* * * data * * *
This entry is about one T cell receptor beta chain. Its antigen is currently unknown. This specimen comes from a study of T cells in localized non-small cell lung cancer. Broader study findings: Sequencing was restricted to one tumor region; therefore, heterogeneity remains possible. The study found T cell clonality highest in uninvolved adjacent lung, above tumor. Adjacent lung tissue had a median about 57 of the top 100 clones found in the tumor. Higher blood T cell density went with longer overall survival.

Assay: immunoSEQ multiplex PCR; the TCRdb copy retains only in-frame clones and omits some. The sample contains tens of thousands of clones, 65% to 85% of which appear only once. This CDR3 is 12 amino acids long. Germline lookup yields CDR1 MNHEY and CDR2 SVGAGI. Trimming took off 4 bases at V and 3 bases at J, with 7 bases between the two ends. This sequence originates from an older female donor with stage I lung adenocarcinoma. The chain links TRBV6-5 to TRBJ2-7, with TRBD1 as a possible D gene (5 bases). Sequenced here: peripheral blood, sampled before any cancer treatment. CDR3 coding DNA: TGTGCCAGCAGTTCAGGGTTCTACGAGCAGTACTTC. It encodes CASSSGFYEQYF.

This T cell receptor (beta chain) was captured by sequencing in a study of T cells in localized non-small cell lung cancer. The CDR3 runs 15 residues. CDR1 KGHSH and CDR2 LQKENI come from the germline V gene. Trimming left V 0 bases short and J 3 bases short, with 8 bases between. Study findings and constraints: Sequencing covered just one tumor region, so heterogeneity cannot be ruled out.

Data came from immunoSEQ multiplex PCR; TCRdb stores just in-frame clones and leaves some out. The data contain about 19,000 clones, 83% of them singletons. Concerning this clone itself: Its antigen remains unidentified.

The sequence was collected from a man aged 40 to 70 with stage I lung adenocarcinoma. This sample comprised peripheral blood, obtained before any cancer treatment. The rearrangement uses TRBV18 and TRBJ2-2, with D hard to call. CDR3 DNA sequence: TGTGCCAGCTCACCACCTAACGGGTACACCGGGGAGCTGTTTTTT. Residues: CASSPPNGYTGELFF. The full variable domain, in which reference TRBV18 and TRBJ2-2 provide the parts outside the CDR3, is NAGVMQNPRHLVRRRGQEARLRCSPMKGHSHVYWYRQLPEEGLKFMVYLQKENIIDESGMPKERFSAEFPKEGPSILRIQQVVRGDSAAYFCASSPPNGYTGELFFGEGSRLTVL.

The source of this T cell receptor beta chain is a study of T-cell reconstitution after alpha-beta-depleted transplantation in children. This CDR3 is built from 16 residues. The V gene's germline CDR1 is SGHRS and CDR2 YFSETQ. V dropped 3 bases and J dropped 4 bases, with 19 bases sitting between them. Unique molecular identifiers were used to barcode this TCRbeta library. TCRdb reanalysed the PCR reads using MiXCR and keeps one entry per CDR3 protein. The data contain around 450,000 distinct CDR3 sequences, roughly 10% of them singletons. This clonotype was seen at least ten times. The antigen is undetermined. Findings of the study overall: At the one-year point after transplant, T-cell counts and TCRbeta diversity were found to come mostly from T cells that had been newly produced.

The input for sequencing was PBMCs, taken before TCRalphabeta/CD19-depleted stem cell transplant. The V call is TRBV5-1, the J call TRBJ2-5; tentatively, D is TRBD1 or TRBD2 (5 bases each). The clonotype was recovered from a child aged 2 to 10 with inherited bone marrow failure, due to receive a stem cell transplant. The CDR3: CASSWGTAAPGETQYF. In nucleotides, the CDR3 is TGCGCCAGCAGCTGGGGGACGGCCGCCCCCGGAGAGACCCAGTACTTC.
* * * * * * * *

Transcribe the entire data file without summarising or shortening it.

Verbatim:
This entry is about one T cell receptor beta chain. Its antigen is currently unknown. This specimen comes from a study of T cells in localized non-small cell lung cancer. Broader study findings: Sequencing was restricted to one tumor region; therefore, heterogeneity remains possible. The study found T cell clonality highest in uninvolved adjacent lung, above tumor. Adjacent lung tissue had a median about 57 of the top 100 clones found in the tumor. Higher blood T cell density went with longer overall survival.

Assay: immunoSEQ multiplex PCR; the TCRdb copy retains only in-frame clones and omits some. The sample contains tens of thousands of clones, 65% to 85% of which appear only once. This CDR3 is 12 amino acids long. Germline lookup yields CDR1 MNHEY and CDR2 SVGAGI. Trimming took off 4 bases at V and 3 bases at J, with 7 bases between the two ends. This sequence originates from an older female donor with stage I lung adenocarcinoma. The chain links TRBV6-5 to TRBJ2-7, with TRBD1 as a possible D gene (5 bases). Sequenced here: peripheral blood, sampled before any cancer treatment. CDR3 coding DNA: TGTGCCAGCAGTTCAGGGTTCTACGAGCAGTACTTC. It encodes CASSSGFYEQYF.

This T cell receptor (beta chain) was captured by sequencing in a study of T cells in localized non-small cell lung cancer. The CDR3 runs 15 residues. CDR1 KGHSH and CDR2 LQKENI come from the germline V gene. Trimming left V 0 bases short and J 3 bases short, with 8 bases between. Study findings and constraints: Sequencing covered just one tumor region, so heterogeneity cannot be ruled out.

Data came from immunoSEQ multiplex PCR; TCRdb stores just in-frame clones and leaves some out. The data contain about 19,000 clones, 83% of them singletons. Concerning this clone itself: Its antigen remains unidentified.

The sequence was collected from a man aged 40 to 70 with stage I lung adenocarcinoma. This sample comprised peripheral blood, obtained before any cancer treatment. The rearrangement uses TRBV18 and TRBJ2-2, with D hard to call. CDR3 DNA sequence: TGTGCCAGCTCACCACCTAACGGGTACACCGGGGAGCTGTTTTTT. Residues: CASSPPNGYTGELFF. The full variable domain, in which reference TRBV18 and TRBJ2-2 provide the parts outside the CDR3, is NAGVMQNPRHLVRRRGQEARLRCSPMKGHSHVYWYRQLPEEGLKFMVYLQKENIIDESGMPKERFSAEFPKEGPSILRIQQVVRGDSAAYFCASSPPNGYTGELFFGEGSRLTVL.

The source of this T cell receptor beta chain is a study of T-cell reconstitution after alpha-beta-depleted transplantation in children. This CDR3 is built from 16 residues. The V gene's germline CDR1 is SGHRS and CDR2 YFSETQ. V dropped 3 bases and J dropped 4 bases, with 19 bases sitting between them. Unique molecular identifiers were used to barcode this TCRbeta library. TCRdb reanalysed the PCR reads using MiXCR and keeps one entry per CDR3 protein. The data contain around 450,000 distinct CDR3 sequences, roughly 10% of them singletons. This clonotype was seen at least ten times. The antigen is undetermined. Findings of the study overall: At the one-year point after transplant, T-cell counts and TCRbeta diversity were found to come mostly from T cells that had been newly produced.

The input for sequencing was PBMCs, taken before TCRalphabeta/CD19-depleted stem cell transplant. The V call is TRBV5-1, the J call TRBJ2-5; tentatively, D is TRBD1 or TRBD2 (5 bases each). The clonotype was recovered from a child aged 2 to 10 with inherited bone marrow failure, due to receive a stem cell transplant. The CDR3: CASSWGTAAPGETQYF. In nucleotides, the CDR3 is TGCGCCAGCAGCTGGGGGACGGCCGCCCCCGGAGAGACCCAGTACTTC.